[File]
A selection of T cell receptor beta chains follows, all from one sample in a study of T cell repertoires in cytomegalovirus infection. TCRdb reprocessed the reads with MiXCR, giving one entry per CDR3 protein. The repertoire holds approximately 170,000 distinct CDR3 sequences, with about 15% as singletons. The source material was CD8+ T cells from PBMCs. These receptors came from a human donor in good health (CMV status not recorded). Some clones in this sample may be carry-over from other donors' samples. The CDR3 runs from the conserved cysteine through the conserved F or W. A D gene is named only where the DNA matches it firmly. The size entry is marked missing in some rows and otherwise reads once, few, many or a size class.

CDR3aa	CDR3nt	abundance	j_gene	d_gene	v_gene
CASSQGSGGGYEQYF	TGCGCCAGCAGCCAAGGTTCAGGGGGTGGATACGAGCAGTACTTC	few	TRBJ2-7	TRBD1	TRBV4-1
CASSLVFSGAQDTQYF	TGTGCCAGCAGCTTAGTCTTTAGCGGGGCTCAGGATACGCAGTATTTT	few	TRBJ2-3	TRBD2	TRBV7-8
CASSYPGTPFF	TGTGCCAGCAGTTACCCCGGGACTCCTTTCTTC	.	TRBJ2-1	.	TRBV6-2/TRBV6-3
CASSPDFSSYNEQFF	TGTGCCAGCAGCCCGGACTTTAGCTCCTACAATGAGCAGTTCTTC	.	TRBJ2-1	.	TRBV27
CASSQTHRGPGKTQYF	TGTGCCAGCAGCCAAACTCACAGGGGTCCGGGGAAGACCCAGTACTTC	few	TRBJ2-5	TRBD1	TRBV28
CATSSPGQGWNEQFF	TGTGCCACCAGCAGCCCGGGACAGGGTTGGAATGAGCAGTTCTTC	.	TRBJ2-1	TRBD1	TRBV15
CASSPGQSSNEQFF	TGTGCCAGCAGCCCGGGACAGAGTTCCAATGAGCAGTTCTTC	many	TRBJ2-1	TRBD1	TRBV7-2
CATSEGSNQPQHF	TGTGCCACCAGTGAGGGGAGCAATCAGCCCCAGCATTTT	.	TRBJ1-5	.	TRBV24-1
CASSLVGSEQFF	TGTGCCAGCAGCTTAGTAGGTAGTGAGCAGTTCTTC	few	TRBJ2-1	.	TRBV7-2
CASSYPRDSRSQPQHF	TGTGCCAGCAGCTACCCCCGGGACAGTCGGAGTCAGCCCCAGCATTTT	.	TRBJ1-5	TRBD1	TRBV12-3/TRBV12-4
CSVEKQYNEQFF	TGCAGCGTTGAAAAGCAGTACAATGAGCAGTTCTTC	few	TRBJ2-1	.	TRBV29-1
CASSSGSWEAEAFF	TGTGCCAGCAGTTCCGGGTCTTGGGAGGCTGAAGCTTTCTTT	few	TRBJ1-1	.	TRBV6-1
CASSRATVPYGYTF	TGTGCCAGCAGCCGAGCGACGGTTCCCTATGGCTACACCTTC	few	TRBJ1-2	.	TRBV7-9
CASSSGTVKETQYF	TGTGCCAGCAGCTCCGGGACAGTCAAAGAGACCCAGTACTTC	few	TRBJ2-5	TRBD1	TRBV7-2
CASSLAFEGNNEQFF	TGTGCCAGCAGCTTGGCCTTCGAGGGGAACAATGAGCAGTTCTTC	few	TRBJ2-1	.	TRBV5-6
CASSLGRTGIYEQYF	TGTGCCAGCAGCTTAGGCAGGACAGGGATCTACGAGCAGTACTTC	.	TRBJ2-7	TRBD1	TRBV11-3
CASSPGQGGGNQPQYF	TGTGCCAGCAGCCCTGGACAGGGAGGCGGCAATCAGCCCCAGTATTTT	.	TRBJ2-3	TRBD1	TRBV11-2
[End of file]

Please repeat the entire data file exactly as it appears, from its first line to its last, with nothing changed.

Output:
A selection of T cell receptor beta chains follows, all from one sample in a study of T cell repertoires in cytomegalovirus infection. TCRdb reprocessed the reads with MiXCR, giving one entry per CDR3 protein. The repertoire holds approximately 170,000 distinct CDR3 sequences, with about 15% as singletons. The source material was CD8+ T cells from PBMCs. These receptors came from a human donor in good health (CMV status not recorded). Some clones in this sample may be carry-over from other donors' samples. The CDR3 runs from the conserved cysteine through the conserved F or W. A D gene is named only where the DNA matches it firmly. The size entry is marked missing in some rows and otherwise reads once, few, many or a size class.

CDR3aa	CDR3nt	abundance	j_gene	d_gene	v_gene
CASSQGSGGGYEQYF	TGCGCCAGCAGCCAAGGTTCAGGGGGTGGATACGAGCAGTACTTC	few	TRBJ2-7	TRBD1	TRBV4-1
CASSLVFSGAQDTQYF	TGTGCCAGCAGCTTAGTCTTTAGCGGGGCTCAGGATACGCAGTATTTT	few	TRBJ2-3	TRBD2	TRBV7-8
CASSYPGTPFF	TGTGCCAGCAGTTACCCCGGGACTCCTTTCTTC	.	TRBJ2-1	.	TRBV6-2/TRBV6-3
CASSPDFSSYNEQFF	TGTGCCAGCAGCCCGGACTTTAGCTCCTACAATGAGCAGTTCTTC	.	TRBJ2-1	.	TRBV27
CASSQTHRGPGKTQYF	TGTGCCAGCAGCCAAACTCACAGGGGTCCGGGGAAGACCCAGTACTTC	few	TRBJ2-5	TRBD1	TRBV28
CATSSPGQGWNEQFF	TGTGCCACCAGCAGCCCGGGACAGGGTTGGAATGAGCAGTTCTTC	.	TRBJ2-1	TRBD1	TRBV15
CASSPGQSSNEQFF	TGTGCCAGCAGCCCGGGACAGAGTTCCAATGAGCAGTTCTTC	many	TRBJ2-1	TRBD1	TRBV7-2
CATSEGSNQPQHF	TGTGCCACCAGTGAGGGGAGCAATCAGCCCCAGCATTTT	.	TRBJ1-5	.	TRBV24-1
CASSLVGSEQFF	TGTGCCAGCAGCTTAGTAGGTAGTGAGCAGTTCTTC	few	TRBJ2-1	.	TRBV7-2
CASSYPRDSRSQPQHF	TGTGCCAGCAGCTACCCCCGGGACAGTCGGAGTCAGCCCCAGCATTTT	.	TRBJ1-5	TRBD1	TRBV12-3/TRBV12-4
CSVEKQYNEQFF	TGCAGCGTTGAAAAGCAGTACAATGAGCAGTTCTTC	few	TRBJ2-1	.	TRBV29-1
CASSSGSWEAEAFF	TGTGCCAGCAGTTCCGGGTCTTGGGAGGCTGAAGCTTTCTTT	few	TRBJ1-1	.	TRBV6-1
CASSRATVPYGYTF	TGTGCCAGCAGCCGAGCGACGGTTCCCTATGGCTACACCTTC	few	TRBJ1-2	.	TRBV7-9
CASSSGTVKETQYF	TGTGCCAGCAGCTCCGGGACAGTCAAAGAGACCCAGTACTTC	few	TRBJ2-5	TRBD1	TRBV7-2
CASSLAFEGNNEQFF	TGTGCCAGCAGCTTGGCCTTCGAGGGGAACAATGAGCAGTTCTTC	few	TRBJ2-1	.	TRBV5-6
CASSLGRTGIYEQYF	TGTGCCAGCAGCTTAGGCAGGACAGGGATCTACGAGCAGTACTTC	.	TRBJ2-7	TRBD1	TRBV11-3
CASSPGQGGGNQPQYF	TGTGCCAGCAGCCCTGGACAGGGAGGCGGCAATCAGCCCCAGTATTTT	.	TRBJ2-3	TRBD1	TRBV11-2